904, 2010

A sandwich with a special ingredient: buzz.

By |April 9th, 2010|By Ryan Battishill, Industry News|

It’s not surprising to see yet another specialty sandwich or bucket of chicken out for a limited time only from KFC. However, this time its different. This one comes with no bun and a little buzz! On April 12, KFC is introducing its first-ever bunless chicken sandwich: the KFC Double Down. This one-of-a-kind sandwich features two thick and juicy boneless white meat chicken filets, two pieces of bacon, two melted slices of Monterey Jack and pepper jack cheese and Colonel’s Sauce.

During the product’s test market phase last year, high consumer interest and demand drove people to travel for miles to sample the Colonel’s tasty new creation. From online chatter speculation to late night talk show mentions, the Double Down generated more buzz than any test market item in KFC history.

So, what about the buns!

In addition to the already heightened buzz around the product, KFC is mixing in a little PR for what seems a feeble attempt to avoid the negative focus on the sandwich’s nutrition. To celebrate the launch of the new product, the brand will donate both buns and funds to food banks across the country, starting with the Dare to Care Food Bank in KFC’s hometown of Louisville, Ky.

It is truly astonishing the amount of attention centered around this new sandwich. I’ve come across prank videos to KFC’s customer service to cold hearted protest for the sandwich’s release. All in all, the new innovation has garnered new conversation and growth opportunities for the organization that could pay huge dividends in the future.

Businesses, while you may not be able to create buzz, you can influence it. Search for that special ingredient, observe your consumers reactions, respond and watch the magic happen!

604, 2010

Trend Tuesday: Marketing’s turn towards transparency

By |April 6th, 2010|By Ryan Battishill, Industry Trends|

No longer are organizations making such a valiant attempt at crafting the perfect sugar coated marketing message to their audience. Consumers have lived through a variety of negative events throughout the past decade, and they’re no longer willing to accept anything businesses tell them. This means that organizations have looked to evolve their communications practices and enter into the glass walled world of transparency.

Photo by: Nick Maslen

Being transparent in marketing means being honest, sincere and open without giving away your game to your competition. It means potentially revealing information which would affect the health of your consumers without having to suffer the Michael Moore effect (eg Supersize Me). It means paying attention to the values which your customers hold dear, and correcting your business practices if they run counter to those values. It also means being able to say sorry the moment something explodes in your organization’s face, and being truly remorseful about it through sincere corrective measures.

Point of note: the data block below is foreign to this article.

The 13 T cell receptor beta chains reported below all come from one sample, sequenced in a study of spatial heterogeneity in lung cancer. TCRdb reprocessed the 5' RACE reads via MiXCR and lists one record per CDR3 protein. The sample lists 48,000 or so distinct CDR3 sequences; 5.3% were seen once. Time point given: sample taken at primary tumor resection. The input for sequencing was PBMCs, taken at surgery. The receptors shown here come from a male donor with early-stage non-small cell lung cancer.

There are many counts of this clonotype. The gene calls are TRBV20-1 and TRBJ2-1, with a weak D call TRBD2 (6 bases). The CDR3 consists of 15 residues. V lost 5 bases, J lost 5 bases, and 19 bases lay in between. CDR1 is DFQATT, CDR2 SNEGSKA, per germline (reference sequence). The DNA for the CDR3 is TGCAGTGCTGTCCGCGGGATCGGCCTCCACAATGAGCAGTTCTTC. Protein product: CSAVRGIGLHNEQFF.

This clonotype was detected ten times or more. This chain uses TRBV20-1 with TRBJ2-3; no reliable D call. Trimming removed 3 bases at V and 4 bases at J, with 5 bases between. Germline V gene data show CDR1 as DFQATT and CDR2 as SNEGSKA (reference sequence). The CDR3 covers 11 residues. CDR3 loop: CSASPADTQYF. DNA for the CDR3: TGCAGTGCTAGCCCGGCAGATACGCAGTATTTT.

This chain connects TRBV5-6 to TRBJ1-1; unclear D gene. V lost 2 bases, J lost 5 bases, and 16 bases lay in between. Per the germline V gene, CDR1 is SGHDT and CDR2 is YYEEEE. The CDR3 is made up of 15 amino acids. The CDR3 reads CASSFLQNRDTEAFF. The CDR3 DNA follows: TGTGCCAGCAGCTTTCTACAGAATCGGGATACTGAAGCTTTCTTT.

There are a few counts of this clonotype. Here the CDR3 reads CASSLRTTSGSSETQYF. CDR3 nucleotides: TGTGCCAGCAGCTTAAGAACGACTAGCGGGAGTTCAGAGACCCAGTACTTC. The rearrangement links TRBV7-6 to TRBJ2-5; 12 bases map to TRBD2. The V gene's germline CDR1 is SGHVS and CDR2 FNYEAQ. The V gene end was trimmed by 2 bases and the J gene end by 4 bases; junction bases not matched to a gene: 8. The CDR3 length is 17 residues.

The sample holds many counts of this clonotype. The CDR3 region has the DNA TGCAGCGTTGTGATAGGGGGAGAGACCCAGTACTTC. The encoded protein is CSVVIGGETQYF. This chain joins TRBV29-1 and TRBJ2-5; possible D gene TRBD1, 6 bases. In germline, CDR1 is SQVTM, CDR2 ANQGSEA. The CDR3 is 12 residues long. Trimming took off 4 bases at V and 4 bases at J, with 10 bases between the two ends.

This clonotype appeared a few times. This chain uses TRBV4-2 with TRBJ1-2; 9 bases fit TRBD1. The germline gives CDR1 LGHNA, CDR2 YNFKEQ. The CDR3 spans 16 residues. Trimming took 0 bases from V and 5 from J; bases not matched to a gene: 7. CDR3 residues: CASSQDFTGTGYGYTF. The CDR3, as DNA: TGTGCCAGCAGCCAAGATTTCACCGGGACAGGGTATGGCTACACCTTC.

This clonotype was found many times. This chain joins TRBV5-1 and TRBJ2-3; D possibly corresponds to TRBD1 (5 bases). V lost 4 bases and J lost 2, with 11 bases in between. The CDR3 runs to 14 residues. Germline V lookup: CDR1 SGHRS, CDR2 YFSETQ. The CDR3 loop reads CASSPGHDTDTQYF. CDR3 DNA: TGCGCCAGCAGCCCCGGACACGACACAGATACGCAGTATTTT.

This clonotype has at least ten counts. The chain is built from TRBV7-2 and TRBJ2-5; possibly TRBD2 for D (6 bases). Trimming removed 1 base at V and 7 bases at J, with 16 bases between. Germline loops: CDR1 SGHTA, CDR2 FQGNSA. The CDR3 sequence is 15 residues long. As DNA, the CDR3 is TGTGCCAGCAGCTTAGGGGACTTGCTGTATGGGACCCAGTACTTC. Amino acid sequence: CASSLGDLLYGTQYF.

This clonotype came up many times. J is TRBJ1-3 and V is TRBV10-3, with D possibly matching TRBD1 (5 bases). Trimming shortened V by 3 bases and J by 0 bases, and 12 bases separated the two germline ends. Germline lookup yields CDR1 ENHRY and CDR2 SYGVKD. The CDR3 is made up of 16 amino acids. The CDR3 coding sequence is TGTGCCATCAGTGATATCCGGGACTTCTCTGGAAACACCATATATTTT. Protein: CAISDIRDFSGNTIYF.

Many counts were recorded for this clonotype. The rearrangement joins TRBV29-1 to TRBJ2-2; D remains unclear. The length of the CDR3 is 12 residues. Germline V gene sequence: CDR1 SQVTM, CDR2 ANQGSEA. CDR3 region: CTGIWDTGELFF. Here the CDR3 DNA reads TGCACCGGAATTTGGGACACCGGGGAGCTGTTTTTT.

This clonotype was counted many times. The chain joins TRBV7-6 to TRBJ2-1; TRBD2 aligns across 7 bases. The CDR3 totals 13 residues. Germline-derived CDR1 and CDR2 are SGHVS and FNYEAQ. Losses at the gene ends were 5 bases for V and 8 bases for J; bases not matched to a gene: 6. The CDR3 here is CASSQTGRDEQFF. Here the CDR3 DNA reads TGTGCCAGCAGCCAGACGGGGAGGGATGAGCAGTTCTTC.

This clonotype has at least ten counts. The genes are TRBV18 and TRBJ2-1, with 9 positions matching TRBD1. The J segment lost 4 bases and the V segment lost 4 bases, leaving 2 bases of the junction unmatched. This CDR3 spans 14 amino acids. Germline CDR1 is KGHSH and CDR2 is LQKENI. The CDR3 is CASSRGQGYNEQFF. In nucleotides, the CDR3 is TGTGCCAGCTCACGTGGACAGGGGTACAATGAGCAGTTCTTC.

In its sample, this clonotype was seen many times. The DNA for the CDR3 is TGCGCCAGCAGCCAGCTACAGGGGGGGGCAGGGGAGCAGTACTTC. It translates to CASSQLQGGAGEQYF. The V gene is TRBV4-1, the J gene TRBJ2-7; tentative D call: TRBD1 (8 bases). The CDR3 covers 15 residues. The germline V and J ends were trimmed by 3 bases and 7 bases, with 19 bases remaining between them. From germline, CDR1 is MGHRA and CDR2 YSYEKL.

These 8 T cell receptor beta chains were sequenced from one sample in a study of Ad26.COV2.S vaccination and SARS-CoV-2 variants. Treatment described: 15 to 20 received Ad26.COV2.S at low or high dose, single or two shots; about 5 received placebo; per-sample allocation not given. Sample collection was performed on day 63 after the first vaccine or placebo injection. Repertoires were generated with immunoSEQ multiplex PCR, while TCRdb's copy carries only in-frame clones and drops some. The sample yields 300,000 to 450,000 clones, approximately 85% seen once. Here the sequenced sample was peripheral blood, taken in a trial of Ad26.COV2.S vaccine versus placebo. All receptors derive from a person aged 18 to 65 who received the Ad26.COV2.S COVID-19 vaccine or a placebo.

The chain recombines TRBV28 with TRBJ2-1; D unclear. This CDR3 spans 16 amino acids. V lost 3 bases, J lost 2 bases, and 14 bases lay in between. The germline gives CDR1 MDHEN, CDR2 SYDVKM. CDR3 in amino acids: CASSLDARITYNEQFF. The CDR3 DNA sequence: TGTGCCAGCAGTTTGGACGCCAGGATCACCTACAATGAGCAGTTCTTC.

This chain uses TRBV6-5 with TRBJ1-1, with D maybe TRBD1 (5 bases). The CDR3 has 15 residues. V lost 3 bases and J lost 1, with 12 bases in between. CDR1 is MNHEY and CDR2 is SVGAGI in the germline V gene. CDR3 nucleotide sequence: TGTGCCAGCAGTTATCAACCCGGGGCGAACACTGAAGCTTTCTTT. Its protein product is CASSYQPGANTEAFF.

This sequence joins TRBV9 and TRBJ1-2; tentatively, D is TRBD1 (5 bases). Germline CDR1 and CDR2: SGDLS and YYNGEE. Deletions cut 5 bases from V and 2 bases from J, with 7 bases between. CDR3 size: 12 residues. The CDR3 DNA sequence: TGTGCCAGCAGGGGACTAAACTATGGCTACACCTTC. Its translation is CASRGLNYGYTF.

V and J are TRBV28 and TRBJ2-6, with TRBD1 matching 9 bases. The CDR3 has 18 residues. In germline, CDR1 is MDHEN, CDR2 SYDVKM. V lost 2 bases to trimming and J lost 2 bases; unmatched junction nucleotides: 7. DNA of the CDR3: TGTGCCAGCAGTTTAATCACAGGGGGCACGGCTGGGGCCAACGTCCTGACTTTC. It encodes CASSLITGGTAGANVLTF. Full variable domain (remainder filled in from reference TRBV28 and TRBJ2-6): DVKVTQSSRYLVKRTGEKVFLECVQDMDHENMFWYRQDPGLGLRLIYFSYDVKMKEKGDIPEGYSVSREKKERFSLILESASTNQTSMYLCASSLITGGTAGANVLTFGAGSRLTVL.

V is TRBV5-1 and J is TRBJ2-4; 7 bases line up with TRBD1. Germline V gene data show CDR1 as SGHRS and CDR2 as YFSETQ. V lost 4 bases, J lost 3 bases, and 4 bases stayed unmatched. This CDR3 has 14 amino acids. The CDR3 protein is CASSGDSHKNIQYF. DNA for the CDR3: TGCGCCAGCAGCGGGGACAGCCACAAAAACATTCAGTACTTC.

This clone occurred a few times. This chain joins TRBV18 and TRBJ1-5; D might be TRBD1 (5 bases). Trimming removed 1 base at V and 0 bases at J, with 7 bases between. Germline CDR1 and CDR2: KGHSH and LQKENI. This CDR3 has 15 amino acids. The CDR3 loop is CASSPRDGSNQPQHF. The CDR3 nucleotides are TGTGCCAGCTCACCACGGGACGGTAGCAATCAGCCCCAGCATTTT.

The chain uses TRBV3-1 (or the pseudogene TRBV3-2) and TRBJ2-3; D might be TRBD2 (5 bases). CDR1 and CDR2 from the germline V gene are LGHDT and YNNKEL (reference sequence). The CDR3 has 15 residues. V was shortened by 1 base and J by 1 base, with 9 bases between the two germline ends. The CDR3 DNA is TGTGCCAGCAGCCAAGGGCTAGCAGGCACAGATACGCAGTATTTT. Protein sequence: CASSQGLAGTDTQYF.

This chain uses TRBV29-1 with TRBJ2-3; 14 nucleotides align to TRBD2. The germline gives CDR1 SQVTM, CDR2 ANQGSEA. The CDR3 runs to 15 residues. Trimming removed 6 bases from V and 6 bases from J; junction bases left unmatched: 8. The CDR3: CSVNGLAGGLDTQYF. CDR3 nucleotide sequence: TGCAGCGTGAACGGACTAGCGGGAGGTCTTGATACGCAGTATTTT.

Brands that make a concentrated effort to be honest and open in their marketing communications will actually work to their advantage. Ultimately, generating positive consumer responses, which can lead to brand loyalty and brand advocacy. Additionally, the people who use an organization’s products or services may be curious about what goes on behind the scenes. Tell them how much you invest in training your staff, or how intensive your product is tested for safety before going to market. Share with them your CEO’s dream and vision, as well as the pains that you take to ensure that every ingredient for your yogurt is organically sourced.

Like in any relationship, building trust is the most important thing, and once you’ve earned it, you need to make sure you keep it. Transparency and trust are no one night stands, they’re an ongoing effort that should be built into the the practices of your organization.

1903, 2010

Social media plays major role in purchase intent

By |March 19th, 2010|By Ryan Battishill, Industry News, Latest News|

Does social media play a role in your purchase decision among brands? In many, it does.

A new study shows that those who are fans or followers of a brand on Facebook or Twitter, respectively, are significantly more likely to buy products and services or recommend the brand to a friend.

The recent study by Chadwick Martin Bailey and iModerate Research Technologies found 51% of Facebook fans and 67% of Twitter followers said they are more likely to make a purchase from at least a few brands since they became engaged with those brands on social media. Additionally, 60% of study respondents reported that their status as a Facebook fan would increase the likelihood of recommending a brand to a friend. 80% of respondents said the same thing about following a brand on Twitter.

So, what does this mean for businesses ?

Customers and brand enthusiasts are saturating the various networks, and it is crucial for businesses to join them in a space that is not only impactful, but engaging. Some of the top reasons users decided to follow or fan brands in the first place were because they are current customers (49%) and wanted to show support (42%).

In addition, this information-savvy group is looking towards an incentive for participating. For 40% of users, receiving deals, discounts, and promotions from their favorite brands ranked on the top of their wish list.

These users are active, and if businesses want to make a difference in 2010, they need to utilize social media as a direct, open, transparent channel where communication and organic conversation can take place.

Via eMarketer